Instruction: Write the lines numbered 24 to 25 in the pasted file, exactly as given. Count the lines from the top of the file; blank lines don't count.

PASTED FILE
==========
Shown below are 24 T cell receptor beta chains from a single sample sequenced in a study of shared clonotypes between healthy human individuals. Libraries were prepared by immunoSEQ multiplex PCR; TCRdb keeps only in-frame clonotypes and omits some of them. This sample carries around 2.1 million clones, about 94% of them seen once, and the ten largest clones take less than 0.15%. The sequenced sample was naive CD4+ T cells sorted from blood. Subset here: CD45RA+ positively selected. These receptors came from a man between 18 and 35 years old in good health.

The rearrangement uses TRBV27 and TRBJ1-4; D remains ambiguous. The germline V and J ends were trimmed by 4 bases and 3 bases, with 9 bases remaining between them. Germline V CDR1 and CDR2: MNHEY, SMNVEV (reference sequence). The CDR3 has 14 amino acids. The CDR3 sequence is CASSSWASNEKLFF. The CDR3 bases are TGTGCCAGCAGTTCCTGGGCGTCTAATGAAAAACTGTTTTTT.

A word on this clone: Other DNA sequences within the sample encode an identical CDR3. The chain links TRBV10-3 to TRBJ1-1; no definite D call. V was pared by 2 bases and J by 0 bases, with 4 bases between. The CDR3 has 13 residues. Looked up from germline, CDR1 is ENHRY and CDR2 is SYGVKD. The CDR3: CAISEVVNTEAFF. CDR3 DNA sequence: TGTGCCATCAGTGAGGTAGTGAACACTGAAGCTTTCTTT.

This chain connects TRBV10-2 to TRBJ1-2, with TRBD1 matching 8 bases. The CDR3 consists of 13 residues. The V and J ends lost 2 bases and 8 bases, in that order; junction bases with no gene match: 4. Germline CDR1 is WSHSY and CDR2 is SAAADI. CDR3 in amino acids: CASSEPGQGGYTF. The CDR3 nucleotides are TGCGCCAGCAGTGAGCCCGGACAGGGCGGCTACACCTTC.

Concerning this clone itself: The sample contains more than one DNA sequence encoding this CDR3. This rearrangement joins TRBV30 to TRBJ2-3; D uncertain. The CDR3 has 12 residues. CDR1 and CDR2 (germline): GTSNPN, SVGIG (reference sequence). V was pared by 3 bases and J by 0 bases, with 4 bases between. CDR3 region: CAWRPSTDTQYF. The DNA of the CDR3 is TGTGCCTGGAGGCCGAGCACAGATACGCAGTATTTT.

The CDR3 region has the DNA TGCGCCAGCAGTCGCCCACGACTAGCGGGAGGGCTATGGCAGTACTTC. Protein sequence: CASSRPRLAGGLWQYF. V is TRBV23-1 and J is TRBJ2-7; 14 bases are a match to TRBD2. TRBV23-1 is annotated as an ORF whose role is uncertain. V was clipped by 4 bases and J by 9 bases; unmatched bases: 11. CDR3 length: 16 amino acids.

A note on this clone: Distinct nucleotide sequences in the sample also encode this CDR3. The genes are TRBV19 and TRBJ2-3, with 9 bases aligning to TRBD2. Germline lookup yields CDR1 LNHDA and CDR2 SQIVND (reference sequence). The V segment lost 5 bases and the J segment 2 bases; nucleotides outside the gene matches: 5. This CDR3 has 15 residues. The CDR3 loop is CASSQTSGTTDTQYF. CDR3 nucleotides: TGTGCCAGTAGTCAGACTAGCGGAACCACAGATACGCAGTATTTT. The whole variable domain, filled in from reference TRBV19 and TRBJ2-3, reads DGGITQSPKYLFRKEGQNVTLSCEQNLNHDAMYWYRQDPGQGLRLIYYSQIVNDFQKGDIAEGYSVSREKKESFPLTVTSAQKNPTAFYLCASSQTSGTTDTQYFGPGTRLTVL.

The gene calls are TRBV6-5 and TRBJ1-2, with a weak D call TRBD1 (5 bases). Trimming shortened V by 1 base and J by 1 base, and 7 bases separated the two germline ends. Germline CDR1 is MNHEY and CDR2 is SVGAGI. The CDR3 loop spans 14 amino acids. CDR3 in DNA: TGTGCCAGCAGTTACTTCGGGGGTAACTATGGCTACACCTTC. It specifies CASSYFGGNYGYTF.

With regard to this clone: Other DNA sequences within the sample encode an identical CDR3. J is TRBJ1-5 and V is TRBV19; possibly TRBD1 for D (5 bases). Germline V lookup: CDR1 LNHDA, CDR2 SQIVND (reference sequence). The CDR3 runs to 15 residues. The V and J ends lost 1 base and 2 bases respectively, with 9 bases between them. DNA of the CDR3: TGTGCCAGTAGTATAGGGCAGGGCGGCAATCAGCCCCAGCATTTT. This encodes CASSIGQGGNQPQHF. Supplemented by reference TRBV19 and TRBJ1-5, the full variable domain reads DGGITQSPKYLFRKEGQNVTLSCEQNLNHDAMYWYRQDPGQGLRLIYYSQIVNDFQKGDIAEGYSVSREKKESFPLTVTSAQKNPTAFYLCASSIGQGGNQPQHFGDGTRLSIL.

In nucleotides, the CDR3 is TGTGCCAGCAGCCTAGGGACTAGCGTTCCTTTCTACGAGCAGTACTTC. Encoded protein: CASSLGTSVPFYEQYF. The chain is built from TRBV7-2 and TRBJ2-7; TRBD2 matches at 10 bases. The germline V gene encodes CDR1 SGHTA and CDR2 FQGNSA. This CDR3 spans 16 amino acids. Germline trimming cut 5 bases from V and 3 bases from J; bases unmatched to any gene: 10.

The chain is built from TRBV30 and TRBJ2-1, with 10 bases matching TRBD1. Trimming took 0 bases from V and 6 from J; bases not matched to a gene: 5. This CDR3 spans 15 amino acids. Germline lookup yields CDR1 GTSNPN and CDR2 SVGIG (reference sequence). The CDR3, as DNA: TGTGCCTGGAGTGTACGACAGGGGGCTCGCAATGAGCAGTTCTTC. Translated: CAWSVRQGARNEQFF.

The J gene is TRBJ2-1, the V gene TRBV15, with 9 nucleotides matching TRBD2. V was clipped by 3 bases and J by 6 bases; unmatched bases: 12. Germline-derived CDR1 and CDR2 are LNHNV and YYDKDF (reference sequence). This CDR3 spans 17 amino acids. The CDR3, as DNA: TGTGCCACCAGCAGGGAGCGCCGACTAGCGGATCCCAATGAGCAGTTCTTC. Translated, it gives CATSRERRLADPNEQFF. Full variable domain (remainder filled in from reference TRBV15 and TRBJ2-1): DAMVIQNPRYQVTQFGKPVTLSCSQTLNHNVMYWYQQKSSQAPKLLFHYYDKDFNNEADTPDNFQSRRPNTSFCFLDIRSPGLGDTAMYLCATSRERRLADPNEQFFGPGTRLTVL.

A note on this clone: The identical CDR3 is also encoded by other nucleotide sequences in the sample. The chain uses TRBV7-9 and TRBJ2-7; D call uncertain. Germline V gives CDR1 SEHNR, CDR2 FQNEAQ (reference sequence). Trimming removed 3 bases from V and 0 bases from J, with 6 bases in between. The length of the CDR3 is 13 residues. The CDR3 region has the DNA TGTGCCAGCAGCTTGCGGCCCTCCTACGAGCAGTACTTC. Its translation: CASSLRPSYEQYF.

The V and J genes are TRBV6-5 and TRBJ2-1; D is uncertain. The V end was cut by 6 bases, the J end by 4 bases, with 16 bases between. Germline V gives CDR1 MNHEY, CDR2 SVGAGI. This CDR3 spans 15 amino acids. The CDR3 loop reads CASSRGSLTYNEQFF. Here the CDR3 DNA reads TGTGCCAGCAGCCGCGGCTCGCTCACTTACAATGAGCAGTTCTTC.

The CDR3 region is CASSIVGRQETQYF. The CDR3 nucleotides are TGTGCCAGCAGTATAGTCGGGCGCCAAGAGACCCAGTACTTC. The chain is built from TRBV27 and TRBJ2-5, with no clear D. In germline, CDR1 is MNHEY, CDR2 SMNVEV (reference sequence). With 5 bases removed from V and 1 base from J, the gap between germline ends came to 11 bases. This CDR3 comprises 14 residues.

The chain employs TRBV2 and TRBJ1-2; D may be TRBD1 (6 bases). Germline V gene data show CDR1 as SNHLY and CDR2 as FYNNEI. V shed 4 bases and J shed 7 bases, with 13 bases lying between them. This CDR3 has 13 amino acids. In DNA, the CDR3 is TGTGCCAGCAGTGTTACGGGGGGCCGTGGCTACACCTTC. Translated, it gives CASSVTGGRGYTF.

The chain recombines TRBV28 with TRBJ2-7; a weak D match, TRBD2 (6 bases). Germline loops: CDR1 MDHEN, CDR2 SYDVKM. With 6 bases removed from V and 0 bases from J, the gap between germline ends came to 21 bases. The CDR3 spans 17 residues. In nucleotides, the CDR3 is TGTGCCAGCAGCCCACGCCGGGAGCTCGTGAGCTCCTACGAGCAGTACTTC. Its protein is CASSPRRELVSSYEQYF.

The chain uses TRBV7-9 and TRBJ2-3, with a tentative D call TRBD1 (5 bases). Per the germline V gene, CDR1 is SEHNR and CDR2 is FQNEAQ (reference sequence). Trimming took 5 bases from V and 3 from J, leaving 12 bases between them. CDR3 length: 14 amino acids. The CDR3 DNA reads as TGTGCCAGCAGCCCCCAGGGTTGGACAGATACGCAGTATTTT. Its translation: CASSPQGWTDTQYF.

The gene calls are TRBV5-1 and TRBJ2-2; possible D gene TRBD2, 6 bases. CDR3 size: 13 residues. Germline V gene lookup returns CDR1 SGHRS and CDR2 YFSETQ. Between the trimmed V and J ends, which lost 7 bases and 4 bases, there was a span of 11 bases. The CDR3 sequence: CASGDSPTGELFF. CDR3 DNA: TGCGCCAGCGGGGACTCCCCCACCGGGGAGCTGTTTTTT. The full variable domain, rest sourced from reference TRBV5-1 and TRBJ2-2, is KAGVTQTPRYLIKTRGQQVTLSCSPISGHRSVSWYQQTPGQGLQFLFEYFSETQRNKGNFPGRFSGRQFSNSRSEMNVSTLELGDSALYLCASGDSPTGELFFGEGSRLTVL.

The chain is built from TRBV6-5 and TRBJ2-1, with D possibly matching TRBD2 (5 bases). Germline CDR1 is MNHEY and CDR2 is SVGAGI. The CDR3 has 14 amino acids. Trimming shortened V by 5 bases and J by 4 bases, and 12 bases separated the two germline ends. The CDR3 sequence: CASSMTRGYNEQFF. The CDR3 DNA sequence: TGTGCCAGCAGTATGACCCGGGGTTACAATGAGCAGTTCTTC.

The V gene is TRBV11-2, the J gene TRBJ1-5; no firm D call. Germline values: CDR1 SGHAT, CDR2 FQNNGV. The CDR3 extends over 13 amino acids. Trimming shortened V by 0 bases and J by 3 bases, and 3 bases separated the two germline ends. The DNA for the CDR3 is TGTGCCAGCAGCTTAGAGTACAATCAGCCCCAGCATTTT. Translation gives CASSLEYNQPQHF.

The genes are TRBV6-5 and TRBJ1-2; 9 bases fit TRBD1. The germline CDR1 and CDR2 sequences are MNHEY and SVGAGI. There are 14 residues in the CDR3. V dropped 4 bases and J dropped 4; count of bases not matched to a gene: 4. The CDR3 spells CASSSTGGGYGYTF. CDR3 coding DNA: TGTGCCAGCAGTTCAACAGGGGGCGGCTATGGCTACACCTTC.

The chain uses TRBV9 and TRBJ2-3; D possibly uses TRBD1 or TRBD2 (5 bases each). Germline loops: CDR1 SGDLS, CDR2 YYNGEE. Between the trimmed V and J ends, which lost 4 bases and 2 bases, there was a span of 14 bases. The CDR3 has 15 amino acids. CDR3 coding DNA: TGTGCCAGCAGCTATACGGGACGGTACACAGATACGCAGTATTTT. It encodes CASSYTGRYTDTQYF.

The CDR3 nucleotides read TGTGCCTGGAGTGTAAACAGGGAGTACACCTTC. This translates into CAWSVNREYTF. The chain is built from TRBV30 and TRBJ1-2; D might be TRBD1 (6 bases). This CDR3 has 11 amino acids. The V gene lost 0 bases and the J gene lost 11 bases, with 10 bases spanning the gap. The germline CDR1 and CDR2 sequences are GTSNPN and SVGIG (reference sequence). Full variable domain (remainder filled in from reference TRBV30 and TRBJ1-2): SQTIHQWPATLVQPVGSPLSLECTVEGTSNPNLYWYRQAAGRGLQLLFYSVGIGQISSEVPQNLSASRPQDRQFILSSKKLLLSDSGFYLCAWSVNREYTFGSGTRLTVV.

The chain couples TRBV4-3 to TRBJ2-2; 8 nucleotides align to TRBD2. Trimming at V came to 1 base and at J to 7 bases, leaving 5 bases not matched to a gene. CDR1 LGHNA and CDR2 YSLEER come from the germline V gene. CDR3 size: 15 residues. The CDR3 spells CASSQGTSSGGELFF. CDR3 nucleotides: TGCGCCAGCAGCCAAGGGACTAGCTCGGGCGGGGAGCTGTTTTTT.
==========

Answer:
The CDR3 nucleotides read TGTGCCTGGAGTGTAAACAGGGAGTACACCTTC. This translates into CAWSVNREYTF. The chain is built from TRBV30 and TRBJ1-2; D might be TRBD1 (6 bases). This CDR3 has 11 amino acids. The V gene lost 0 bases and the J gene lost 11 bases, with 10 bases spanning the gap. The germline CDR1 and CDR2 sequences are GTSNPN and SVGIG (reference sequence). Full variable domain (remainder filled in from reference TRBV30 and TRBJ1-2): SQTIHQWPATLVQPVGSPLSLECTVEGTSNPNLYWYRQAAGRGLQLLFYSVGIGQISSEVPQNLSASRPQDRQFILSSKKLLLSDSGFYLCAWSVNREYTFGSGTRLTVV.

The chain couples TRBV4-3 to TRBJ2-2; 8 nucleotides align to TRBD2. Trimming at V came to 1 base and at J to 7 bases, leaving 5 bases not matched to a gene. CDR1 LGHNA and CDR2 YSLEER come from the germline V gene. CDR3 size: 15 residues. The CDR3 spells CASSQGTSSGGELFF. CDR3 nucleotides: TGCGCCAGCAGCCAAGGGACTAGCTCGGGCGGGGAGCTGTTTTTT.